I previously attempted to implement a Graph class which has a method that returns a path between 2 nodes using depth-first search. This is my latest attempt at this (using the feedback I got from last time).

I'm doing this to improve my style and to improve my knowledge of fundamental algorithms/data structures for an upcoming coding interview.

class Graph:
    def __init__(self):
        self.nodes = set()

    def add_node(self, id):
        new_node = Node(id)
        return new_node

    def get_node(self, id):
        for node in self.nodes:
            if node.id == id:
                return node
        return None

    def dfs(self, start, end):
        stack = [start]
        parents = {}
        seen = set([start])

        while stack:
            cur_node = stack.pop()
            if cur_node is not end:
                for neighbour in cur_node.neighbours:
                    if neighbour not in seen:
                        parents[neighbour] = cur_node
                path = self.get_path(start, cur_node, parents)
                return path
        return None

    def get_path(self, start, end, parents):
        stack = [end]
        cur_node = end
        while cur_node is not start:
            cur_node = parents[cur_node]

        path = []
        while stack:
            cur_node = stack.pop()
        return path

class Node:
    def __init__(self, id):
        self.id = id
        self.neighbours = {}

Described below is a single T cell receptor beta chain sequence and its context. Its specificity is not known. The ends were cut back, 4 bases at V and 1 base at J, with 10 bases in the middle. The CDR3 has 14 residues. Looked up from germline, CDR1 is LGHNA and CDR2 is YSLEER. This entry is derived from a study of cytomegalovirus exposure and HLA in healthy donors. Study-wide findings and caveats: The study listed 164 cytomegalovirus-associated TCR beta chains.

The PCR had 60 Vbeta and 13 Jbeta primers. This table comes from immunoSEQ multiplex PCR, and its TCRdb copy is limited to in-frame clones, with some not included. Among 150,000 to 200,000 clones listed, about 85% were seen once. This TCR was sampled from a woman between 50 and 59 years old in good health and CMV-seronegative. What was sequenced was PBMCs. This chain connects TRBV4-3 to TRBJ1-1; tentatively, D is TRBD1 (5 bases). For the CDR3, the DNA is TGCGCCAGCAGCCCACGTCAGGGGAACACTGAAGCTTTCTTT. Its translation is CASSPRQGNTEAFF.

def add_neighbour(self, to, weight):
        self.neighbours[to] = weight

1 Answer 1


Honestly your code is pretty good.

There are however two things that I would change:

  1. self.nodes to be a dictionary rather than a set. This allows you to remove the need for get_node, and changes it to \$O(1)\$ from \$O(n)\$.

  2. In get_path you pop from one stack and append to another. Instead of doing this manually I'd use the built-in list slicing notation, stack[::-1].

  • \$\begingroup\$ Thanks for the answer. I like the suggestion of using a dictionary instead of a set. That simplifies it even more. Your suggestion about just iterating backwards is also good. What do you think about using for n in reversed(stack): instead of stack[::-1]? \$\endgroup\$ Nov 22, 2016 at 7:16
  • \$\begingroup\$ What benefits do you get for not using stack[::-1]? I can't think of any, but it costs readability. \$\endgroup\$
    – Peilonrayz
    Nov 22, 2016 at 8:53
  • \$\begingroup\$ I guess it's just a matter of opinion. I personally find for n in reversed(stack) to be a bit more readable. But stack[::-1] is also good :) \$\endgroup\$ Nov 22, 2016 at 8:55

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